there are two techniques that can be used here. Inner speech (selbstgesprach) and what I called backward thinking in a previous post. There are positions that I can't solve even if I use an extra board and move the pieces by hand. If even a physical board is of no help, then a virtual board in my minds eye won't be either.
The process of reasoning must define the candidate moves and their priority. Otherwise you get lost in the thickets.

The bald branch is a series of moves (a film) what you can process in a serial way. This we seem to call "calculation".

The knot (a picture)is the place where we can get lost because we forget which branch we already followed and which not (conscious parallel thinking is not possible). This we seem to call "visualisation".

3. i read tisdahl, and thereby found many leads in my current study plan, not least of which, dvoretsky variously et al in his School of Excellence book series (less the perhaps unnessary openings volume, which, even now, is dated--it is said), gelfer's positional chess handbook.

as i recall, the importance of tisdahl was pointed out by Aashard in his Excellinng at Chess, which despite enormous popularity and acclaim by all at the time, was suggested to me in ten years no one would still be reading it, surely not in forty, and now seems to be true. we never hear of this book now!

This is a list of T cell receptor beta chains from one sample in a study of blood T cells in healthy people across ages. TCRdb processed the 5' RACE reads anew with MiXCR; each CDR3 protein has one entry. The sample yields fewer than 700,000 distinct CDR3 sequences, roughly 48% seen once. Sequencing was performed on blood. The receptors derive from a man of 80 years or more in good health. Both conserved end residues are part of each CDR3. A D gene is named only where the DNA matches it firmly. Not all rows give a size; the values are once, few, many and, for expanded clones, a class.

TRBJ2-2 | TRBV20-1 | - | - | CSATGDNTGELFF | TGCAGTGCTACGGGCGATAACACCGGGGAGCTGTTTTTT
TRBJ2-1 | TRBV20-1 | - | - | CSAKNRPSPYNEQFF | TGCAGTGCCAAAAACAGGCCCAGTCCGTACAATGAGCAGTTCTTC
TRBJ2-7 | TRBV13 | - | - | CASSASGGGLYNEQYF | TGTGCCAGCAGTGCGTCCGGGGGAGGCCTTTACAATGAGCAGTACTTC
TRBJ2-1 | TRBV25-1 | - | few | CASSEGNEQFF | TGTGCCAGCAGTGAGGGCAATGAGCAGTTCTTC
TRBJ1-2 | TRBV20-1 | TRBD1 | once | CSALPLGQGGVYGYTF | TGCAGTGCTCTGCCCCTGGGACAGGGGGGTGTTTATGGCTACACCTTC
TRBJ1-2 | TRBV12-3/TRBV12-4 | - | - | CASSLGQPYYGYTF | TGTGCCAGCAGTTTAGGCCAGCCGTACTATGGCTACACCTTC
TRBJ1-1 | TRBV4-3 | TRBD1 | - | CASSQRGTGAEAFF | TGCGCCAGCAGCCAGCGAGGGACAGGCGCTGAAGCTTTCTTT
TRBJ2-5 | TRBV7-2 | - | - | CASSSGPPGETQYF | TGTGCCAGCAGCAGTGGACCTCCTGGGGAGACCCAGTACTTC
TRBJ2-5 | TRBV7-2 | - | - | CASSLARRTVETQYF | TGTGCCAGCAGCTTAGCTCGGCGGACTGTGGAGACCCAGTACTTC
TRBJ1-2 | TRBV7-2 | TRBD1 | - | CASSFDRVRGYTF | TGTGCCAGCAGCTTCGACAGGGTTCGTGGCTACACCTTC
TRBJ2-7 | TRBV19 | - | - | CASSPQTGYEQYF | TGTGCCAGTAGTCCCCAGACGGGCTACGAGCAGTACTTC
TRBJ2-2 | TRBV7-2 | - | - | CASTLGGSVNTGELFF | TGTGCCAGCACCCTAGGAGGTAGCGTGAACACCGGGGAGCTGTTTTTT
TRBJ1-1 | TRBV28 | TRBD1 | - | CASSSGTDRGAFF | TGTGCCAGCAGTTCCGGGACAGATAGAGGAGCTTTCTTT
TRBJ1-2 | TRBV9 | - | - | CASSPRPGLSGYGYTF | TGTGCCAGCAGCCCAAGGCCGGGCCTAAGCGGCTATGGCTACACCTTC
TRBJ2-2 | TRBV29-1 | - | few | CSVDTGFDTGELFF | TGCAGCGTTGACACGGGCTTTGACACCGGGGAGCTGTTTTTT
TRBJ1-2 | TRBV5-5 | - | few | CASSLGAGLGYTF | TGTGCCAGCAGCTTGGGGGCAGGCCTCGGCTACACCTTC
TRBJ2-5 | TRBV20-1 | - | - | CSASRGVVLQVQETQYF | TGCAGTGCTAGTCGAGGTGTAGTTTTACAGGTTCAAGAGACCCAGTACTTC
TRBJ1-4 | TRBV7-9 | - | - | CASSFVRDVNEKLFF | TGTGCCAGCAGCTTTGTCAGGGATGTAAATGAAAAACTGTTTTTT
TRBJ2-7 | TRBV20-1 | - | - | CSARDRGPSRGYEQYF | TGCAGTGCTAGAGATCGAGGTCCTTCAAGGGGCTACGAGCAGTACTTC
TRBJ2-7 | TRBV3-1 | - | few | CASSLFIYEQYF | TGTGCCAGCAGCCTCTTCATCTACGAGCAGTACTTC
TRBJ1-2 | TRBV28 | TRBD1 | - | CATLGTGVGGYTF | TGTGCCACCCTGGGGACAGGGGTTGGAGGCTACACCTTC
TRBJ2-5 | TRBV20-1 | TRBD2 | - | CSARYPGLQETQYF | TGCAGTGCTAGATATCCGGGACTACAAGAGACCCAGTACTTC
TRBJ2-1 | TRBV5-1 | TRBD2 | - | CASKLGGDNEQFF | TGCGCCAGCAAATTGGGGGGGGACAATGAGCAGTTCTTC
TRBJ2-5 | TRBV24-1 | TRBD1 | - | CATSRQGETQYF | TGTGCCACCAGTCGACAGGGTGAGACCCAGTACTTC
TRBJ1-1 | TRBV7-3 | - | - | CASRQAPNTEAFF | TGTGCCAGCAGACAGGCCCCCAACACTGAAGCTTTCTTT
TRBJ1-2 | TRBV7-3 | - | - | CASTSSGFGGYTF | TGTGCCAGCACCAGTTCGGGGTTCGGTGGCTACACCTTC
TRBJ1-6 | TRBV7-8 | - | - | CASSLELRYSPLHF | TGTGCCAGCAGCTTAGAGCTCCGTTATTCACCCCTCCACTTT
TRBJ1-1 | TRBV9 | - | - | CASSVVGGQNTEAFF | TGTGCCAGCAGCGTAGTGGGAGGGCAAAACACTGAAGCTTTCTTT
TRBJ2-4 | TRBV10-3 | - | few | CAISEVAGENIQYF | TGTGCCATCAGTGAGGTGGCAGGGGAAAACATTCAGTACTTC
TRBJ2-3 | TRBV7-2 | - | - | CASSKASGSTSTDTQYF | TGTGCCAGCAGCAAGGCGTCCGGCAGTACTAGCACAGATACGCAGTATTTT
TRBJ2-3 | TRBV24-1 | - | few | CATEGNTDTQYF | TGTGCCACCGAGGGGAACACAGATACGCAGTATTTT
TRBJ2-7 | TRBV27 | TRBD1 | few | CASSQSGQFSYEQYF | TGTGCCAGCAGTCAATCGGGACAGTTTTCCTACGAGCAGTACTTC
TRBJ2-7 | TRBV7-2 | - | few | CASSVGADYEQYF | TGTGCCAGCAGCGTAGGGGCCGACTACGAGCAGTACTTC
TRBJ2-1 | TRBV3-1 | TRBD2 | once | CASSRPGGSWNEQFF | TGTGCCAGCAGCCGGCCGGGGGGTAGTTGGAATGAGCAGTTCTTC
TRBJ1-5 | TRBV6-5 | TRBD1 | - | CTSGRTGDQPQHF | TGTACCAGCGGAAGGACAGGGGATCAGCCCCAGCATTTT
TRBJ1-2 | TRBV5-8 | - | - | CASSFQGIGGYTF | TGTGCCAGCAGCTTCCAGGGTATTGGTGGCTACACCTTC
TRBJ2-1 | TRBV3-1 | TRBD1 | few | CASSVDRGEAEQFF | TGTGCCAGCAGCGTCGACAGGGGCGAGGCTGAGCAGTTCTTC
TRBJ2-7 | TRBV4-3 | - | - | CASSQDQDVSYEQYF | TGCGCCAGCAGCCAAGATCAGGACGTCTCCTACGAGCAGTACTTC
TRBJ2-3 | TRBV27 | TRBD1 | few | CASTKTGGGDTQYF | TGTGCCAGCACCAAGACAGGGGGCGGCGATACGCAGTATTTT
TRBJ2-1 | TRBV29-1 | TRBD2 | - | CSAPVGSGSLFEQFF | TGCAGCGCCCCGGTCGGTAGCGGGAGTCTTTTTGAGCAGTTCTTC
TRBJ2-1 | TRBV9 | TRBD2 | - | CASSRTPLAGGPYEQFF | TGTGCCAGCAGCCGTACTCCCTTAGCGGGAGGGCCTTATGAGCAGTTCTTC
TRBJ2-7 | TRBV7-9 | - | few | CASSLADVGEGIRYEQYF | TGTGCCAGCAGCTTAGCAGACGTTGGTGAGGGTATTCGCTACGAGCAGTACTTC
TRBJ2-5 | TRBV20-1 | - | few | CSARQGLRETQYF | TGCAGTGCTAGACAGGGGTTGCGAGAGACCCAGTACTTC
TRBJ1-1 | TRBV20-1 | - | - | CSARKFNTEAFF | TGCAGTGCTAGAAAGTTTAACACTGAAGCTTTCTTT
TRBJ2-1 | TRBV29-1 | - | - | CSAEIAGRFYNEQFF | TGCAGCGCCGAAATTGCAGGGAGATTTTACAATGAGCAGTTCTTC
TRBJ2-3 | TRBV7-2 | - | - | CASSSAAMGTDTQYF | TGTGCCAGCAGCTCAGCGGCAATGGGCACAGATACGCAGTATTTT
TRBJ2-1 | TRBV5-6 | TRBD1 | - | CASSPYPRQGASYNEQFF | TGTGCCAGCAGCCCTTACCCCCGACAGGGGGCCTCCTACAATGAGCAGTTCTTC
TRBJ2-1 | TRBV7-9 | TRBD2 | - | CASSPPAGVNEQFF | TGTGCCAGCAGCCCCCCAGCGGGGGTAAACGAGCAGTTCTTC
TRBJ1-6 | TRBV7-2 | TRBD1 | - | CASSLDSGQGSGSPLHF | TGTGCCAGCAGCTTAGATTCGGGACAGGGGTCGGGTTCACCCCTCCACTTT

from tisdahl and dvoretsky i am indebted the idea of fewer studies in attempted mastery of their content, but deeper study. to the point of memorization upon key positions.

i do not see silman, pachman, tisdahl, aashagard, dvoretsky, art of the middlegame, soltis, of nimzovitsch as anyone being primal. i read them all, and to me they are one.

i like Kotovs book Play Like a Grandmaster to be the best of all of these, and perhaps enjoyed tisdahl the most. of course, i read Kotovs big book first.

the one that still awaits me, and according to Watson yesterday on ChessFm is that his Pawn Structure book is a very important book, which i plan to put along with Secrets of Pawn Endings, and Schereshevsky's Endgame Strategy, the cats meyow.

warmly, dk

k

4. Your comment about Tinsdall speaking about the position to himself reminds me of something I see in Bronstein Writing. he advocates talking internally to the pieces about where they should move. What I find striking about Bronstein is his imagination (he call fantasy) and his love of chess.

in fact, I remember reading a game score that Bronstein dreamed he played in his sleep.

5. http://www.chessgames.com/perl/chessgame?gid=1290258

The Dream game

6. Tak,
so it was Bronstein vs Bronstein, actually.

7. Check out Kenilworthian for a recent discussion of the importance of the internal dialog to help integrate the concrete variation crunching with the abstract principled understanding (as Tisdall would put it).